Profile 2019: This is Our Story
The story of any community is the story of its people.
The people who came before us paved the way for the community we inherited, and the community we build today will be the community we leave for future generations.
Today, we share the stories of some of the people who make the Miss-Lou the community it is today in our annual Profile 2019: This is Our Story.
Below we present some of the stories of community leaders and how they see their roles in the community.
Included inside today’s edition, you will find more than 50 pages profiling the stories of people who make our community what it is today.
Their stories are our story:
When Stanley Smith returned to Ferriday High School to be the head football coach in 2017, he said it felt good to be back home.
Smith had spent the past seven years moving from coaching job to coaching job.
“It’s part of the business,” Smith said of the moves.
His coaching jobs started at Ferriday High School in 2009 before he moved on to coaching jobs that included stops in 2010 in Monroe, Louisiana; 2011 in Grant Parish, Louisiana; 2012-14 at Louisiana College; 2015 in Pine Bluff, Arkansas; and 2016 in Franklin Parish, Louisiana.
“When I got the job at Ferriday (in 2017) I was euphoric,” Smith said. “To return where you played, put in the blood sweat and tears. It was good to come home and be successful being at home.”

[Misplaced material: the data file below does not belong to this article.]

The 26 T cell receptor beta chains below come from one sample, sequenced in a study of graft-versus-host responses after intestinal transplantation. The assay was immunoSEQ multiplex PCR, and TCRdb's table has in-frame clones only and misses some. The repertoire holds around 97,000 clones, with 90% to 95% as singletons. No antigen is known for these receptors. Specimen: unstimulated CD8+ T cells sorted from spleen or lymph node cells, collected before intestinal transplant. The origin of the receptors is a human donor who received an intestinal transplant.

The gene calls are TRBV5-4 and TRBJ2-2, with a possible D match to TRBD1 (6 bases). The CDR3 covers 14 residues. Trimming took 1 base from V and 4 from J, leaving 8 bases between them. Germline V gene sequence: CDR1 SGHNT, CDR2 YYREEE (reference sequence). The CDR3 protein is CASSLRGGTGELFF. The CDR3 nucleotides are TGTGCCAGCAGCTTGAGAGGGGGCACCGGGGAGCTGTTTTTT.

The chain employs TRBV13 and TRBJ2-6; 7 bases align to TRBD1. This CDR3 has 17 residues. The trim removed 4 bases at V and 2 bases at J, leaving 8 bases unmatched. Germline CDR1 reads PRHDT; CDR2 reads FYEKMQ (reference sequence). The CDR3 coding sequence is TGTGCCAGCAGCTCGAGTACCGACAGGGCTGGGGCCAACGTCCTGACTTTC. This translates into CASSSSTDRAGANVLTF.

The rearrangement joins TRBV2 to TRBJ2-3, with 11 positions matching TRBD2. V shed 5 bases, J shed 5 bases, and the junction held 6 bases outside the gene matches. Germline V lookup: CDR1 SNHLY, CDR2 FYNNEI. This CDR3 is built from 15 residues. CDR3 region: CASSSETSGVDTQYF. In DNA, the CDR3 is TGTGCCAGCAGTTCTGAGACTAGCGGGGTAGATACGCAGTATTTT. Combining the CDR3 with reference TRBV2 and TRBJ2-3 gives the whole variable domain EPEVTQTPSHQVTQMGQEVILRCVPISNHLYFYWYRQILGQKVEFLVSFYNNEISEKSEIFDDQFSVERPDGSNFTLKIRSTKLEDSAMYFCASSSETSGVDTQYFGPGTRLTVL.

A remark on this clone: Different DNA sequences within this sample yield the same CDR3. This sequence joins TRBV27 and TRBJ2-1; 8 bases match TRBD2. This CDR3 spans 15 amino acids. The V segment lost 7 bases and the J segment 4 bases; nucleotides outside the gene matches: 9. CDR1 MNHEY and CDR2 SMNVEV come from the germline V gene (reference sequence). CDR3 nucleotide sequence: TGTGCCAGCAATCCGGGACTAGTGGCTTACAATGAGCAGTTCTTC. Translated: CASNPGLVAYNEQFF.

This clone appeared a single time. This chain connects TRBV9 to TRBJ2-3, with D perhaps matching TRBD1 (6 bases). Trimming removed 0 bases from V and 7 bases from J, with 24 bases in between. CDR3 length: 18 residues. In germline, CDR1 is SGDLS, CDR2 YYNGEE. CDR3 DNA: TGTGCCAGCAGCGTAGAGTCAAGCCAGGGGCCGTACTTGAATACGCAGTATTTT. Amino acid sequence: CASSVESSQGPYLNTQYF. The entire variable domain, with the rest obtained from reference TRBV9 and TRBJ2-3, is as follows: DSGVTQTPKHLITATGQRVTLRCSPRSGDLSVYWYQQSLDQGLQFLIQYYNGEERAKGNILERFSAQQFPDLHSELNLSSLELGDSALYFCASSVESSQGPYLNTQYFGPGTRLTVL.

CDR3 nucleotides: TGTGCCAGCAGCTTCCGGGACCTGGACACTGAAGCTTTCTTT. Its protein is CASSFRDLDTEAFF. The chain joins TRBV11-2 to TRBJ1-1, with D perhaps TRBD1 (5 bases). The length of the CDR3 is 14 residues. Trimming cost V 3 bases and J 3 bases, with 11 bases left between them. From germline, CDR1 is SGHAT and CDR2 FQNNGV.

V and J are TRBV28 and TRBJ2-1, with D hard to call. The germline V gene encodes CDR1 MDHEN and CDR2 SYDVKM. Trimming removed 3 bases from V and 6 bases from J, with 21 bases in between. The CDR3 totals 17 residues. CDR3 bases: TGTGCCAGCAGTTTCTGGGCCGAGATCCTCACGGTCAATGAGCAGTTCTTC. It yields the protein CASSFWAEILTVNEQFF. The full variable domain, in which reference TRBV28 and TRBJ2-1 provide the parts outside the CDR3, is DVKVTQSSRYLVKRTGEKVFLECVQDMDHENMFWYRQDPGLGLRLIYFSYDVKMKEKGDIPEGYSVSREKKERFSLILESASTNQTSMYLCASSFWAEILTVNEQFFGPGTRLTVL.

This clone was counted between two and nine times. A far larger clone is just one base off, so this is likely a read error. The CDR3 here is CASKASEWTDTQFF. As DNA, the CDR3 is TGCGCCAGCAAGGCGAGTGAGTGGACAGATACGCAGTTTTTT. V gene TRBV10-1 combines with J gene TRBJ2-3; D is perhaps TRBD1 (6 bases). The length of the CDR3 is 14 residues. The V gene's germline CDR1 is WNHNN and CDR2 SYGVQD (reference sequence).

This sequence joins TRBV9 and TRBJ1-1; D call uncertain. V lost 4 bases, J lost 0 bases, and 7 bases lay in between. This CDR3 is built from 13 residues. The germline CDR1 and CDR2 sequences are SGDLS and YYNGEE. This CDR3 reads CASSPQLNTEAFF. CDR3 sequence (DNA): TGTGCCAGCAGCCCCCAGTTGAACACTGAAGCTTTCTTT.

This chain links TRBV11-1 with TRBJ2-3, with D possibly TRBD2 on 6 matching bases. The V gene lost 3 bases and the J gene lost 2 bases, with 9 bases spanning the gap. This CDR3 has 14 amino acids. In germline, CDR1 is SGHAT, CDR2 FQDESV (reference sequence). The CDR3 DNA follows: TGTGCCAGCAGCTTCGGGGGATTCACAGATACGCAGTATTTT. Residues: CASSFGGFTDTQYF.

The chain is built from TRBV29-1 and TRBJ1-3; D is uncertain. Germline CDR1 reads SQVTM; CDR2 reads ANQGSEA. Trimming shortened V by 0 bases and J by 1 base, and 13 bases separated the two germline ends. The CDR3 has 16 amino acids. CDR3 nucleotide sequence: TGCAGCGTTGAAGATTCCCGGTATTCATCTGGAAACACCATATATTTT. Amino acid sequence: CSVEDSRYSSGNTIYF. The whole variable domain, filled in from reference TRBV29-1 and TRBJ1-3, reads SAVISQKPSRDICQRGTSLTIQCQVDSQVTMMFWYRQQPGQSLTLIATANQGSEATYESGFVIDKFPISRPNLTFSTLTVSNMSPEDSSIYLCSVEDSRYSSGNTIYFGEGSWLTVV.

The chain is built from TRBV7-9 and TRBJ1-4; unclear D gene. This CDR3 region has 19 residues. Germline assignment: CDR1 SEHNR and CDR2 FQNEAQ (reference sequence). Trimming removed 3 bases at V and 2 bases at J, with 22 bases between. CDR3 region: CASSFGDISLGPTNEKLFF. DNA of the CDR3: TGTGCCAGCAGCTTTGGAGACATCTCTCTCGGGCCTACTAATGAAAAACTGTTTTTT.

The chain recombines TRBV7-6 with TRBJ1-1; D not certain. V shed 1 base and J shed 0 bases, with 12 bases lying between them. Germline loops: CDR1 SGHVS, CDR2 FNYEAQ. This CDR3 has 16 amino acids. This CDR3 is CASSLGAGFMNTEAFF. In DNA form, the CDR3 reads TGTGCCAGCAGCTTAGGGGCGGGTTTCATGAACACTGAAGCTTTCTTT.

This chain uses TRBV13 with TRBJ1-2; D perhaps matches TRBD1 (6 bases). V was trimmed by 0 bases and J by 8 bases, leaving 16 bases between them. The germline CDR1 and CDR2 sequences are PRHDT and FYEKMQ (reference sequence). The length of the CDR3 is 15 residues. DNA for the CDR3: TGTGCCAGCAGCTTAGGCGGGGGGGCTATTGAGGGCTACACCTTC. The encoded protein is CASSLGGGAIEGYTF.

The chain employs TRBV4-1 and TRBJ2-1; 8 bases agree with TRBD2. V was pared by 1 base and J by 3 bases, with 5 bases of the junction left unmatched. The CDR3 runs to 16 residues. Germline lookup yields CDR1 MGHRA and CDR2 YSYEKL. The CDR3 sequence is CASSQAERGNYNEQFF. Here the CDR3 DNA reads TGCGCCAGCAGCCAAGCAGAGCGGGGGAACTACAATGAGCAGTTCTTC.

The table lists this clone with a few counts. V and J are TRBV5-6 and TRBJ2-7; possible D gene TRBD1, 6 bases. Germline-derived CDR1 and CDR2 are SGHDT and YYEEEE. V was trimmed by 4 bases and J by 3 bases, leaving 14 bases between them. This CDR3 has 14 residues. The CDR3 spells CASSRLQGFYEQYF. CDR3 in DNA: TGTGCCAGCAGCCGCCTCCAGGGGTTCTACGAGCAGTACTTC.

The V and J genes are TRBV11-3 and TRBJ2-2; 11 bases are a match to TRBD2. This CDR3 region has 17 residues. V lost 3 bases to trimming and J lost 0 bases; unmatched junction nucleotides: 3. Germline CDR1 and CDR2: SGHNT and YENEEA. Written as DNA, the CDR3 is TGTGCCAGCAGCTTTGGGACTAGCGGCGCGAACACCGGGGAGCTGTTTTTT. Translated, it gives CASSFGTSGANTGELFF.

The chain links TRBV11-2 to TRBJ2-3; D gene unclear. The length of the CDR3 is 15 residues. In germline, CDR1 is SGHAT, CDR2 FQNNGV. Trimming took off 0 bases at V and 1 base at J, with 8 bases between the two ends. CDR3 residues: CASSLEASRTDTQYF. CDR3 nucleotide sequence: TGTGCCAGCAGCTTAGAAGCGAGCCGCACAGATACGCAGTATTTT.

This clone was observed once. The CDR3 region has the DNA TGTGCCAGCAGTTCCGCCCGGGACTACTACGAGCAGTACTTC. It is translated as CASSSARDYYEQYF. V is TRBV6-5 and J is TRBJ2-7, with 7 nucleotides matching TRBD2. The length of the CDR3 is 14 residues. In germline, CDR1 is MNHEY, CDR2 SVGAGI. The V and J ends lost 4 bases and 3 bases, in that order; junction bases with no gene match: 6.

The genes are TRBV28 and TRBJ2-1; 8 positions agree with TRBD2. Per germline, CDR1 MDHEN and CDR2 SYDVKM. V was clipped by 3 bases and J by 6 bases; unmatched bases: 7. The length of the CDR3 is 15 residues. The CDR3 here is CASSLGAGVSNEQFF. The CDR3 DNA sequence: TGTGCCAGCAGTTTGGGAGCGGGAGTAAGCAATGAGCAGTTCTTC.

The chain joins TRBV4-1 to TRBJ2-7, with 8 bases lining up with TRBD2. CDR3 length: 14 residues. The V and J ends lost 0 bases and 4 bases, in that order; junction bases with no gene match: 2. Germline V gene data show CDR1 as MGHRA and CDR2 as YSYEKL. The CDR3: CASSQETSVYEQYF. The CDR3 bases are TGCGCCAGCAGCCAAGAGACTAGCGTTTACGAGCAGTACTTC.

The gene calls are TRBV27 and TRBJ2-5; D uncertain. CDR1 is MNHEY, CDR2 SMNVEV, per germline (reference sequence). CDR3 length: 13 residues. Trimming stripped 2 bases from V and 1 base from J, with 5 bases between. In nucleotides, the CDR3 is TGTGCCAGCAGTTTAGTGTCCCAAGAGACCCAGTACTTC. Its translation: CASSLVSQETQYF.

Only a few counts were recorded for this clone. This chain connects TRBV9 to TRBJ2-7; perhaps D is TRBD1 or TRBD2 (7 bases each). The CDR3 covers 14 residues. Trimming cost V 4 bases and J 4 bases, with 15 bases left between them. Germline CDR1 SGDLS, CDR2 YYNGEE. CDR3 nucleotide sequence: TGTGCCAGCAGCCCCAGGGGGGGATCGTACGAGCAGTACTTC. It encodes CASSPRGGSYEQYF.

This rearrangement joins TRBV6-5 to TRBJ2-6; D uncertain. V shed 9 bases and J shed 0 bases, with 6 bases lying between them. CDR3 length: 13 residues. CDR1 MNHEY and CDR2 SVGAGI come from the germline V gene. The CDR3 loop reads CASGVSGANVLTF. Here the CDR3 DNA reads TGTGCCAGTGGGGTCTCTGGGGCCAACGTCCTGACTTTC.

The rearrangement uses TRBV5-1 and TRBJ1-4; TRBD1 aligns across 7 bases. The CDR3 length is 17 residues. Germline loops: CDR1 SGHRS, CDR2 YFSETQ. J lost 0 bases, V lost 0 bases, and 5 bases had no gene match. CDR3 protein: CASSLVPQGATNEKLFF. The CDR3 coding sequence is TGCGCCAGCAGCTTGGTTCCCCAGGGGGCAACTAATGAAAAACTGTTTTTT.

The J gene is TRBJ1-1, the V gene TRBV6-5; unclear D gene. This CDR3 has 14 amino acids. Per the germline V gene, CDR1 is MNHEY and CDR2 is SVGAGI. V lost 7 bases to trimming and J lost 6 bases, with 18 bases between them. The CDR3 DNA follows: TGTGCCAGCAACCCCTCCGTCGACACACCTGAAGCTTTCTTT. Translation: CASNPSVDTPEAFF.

Smith, indeed, grew up in Ferriday and graduated in 2001 from Ferriday High School where he played middle linebacker on the football team.
That experience earned him a chance to play college ball at the University of Louisiana Lafayette before having a career in arena football that took him to teams throughout the United States.
Smith said the experience he gained from living and playing football in 42 states has given him a great insight that he hopes to pass on to the players he coaches.
Ferriday’s football program has found success under Smith’s leadership, with the team making it into the semi-finals for the past two years.
The coaching role is not a position that Smith said he takes lightly.
“I’m there for everybody,” Smith said. “Our kids and our demographic have to push kids forward and motivate them.”
Smith said he would like to take his team to a state championship, but his overall role in the community is to help the players and students achieve their goals and help them advance to college.
“I try to be a pillar of the community, give advice and push them and lean on them with a little stern discipline,” Smith said. “It is special to come home and carry on my calling. When I come home at night, I pray to God to carry on my work. Part of my appointment was to come home and open the eyes of the youth. I’m a prime example. I was raised in Ferriday, played college and pro football. I want them to know they can achieve what they want in life.”
After Melinda Ballard’s mother died in her arms in a nursing home in 2014, Ballard said she was determined not to let the same fate befall her mother-in-law, so she moved back home to Natchez to care for her.
“The public does not talk about what truly happens to people in a nursing home,” Ballard said, adding she witnessed the lives of people inside the nursing home as she visited her own mother every day.
Many of the other residents never got visitors, Ballard said, so when Ballard moved back to Natchez she decided to do something about it.